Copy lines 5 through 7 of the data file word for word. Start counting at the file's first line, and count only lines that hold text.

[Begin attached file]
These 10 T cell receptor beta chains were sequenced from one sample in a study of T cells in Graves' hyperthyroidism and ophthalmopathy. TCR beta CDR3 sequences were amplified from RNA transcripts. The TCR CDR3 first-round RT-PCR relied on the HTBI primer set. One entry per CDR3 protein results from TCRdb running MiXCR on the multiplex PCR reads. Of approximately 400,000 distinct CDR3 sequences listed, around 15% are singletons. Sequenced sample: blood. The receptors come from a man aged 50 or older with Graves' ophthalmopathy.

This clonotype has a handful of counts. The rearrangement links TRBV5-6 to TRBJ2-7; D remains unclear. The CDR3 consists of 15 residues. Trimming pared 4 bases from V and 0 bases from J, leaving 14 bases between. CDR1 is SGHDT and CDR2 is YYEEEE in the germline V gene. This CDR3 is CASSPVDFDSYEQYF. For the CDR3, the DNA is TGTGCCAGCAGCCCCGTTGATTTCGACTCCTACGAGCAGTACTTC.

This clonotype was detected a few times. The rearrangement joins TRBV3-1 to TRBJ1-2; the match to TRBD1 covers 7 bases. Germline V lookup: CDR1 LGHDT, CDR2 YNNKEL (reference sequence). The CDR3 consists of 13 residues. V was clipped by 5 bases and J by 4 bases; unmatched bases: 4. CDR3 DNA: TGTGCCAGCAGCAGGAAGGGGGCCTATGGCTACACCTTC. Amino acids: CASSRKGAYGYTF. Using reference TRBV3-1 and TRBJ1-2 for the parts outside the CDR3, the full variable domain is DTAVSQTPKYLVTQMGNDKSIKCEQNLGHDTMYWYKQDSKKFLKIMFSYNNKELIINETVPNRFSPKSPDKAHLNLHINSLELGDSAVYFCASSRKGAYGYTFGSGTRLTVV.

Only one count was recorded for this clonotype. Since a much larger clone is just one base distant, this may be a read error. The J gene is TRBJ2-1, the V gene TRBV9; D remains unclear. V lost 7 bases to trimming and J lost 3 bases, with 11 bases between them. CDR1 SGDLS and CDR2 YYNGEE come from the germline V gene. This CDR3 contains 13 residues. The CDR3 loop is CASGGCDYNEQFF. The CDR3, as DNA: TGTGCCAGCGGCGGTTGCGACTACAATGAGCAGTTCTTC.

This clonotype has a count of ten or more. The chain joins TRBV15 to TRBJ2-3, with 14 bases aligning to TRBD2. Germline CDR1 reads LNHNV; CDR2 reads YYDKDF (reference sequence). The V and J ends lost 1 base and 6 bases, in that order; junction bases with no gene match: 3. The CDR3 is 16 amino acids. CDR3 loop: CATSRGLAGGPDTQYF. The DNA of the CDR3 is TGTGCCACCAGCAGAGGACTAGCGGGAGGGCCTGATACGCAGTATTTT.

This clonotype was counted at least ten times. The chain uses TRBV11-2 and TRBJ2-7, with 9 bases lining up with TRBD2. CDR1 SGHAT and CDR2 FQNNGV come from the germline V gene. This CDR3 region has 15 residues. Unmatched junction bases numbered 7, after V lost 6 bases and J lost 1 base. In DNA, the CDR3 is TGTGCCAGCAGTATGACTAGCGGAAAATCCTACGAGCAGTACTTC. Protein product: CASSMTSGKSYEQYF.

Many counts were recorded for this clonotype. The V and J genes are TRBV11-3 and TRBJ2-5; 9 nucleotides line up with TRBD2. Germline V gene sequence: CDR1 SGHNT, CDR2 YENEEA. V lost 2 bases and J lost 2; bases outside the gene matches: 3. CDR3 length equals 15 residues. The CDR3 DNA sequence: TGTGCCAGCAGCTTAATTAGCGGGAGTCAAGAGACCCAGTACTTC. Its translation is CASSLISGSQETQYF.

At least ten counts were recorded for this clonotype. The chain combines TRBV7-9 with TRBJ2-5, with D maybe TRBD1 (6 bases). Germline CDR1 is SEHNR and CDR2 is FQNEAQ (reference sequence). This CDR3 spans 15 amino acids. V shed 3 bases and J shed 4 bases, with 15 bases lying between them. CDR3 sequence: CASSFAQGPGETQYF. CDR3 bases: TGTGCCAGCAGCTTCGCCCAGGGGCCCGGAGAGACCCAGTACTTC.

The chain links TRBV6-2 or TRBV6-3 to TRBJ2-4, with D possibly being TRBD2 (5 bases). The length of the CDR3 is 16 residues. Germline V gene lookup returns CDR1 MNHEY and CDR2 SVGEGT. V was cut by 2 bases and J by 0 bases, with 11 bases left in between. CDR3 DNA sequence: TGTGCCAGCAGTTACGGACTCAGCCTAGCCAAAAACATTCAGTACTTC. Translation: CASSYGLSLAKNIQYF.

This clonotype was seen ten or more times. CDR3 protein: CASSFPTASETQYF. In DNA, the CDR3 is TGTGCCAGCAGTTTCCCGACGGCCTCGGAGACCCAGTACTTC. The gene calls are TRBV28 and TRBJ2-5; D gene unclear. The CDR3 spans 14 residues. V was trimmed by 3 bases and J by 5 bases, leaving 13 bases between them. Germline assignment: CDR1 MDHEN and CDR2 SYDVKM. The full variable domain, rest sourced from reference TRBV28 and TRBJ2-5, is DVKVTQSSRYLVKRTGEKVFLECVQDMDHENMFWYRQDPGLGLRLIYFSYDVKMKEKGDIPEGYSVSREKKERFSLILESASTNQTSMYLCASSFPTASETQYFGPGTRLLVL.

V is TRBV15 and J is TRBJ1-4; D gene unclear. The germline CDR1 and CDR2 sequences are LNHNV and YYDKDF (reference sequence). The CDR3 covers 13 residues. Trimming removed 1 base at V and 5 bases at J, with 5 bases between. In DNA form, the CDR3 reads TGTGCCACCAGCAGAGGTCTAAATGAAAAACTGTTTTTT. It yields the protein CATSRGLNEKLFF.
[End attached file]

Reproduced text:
This clonotype has a count of ten or more. The chain joins TRBV15 to TRBJ2-3, with 14 bases aligning to TRBD2. Germline CDR1 reads LNHNV; CDR2 reads YYDKDF (reference sequence). The V and J ends lost 1 base and 6 bases, in that order; junction bases with no gene match: 3. The CDR3 is 16 amino acids. CDR3 loop: CATSRGLAGGPDTQYF. The DNA of the CDR3 is TGTGCCACCAGCAGAGGACTAGCGGGAGGGCCTGATACGCAGTATTTT.

This clonotype was counted at least ten times. The chain uses TRBV11-2 and TRBJ2-7, with 9 bases lining up with TRBD2. CDR1 SGHAT and CDR2 FQNNGV come from the germline V gene. This CDR3 region has 15 residues. Unmatched junction bases numbered 7, after V lost 6 bases and J lost 1 base. In DNA, the CDR3 is TGTGCCAGCAGTATGACTAGCGGAAAATCCTACGAGCAGTACTTC. Protein product: CASSMTSGKSYEQYF.

Many counts were recorded for this clonotype. The V and J genes are TRBV11-3 and TRBJ2-5; 9 nucleotides line up with TRBD2. Germline V gene sequence: CDR1 SGHNT, CDR2 YENEEA. V lost 2 bases and J lost 2; bases outside the gene matches: 3. CDR3 length equals 15 residues. The CDR3 DNA sequence: TGTGCCAGCAGCTTAATTAGCGGGAGTCAAGAGACCCAGTACTTC. Its translation is CASSLISGSQETQYF.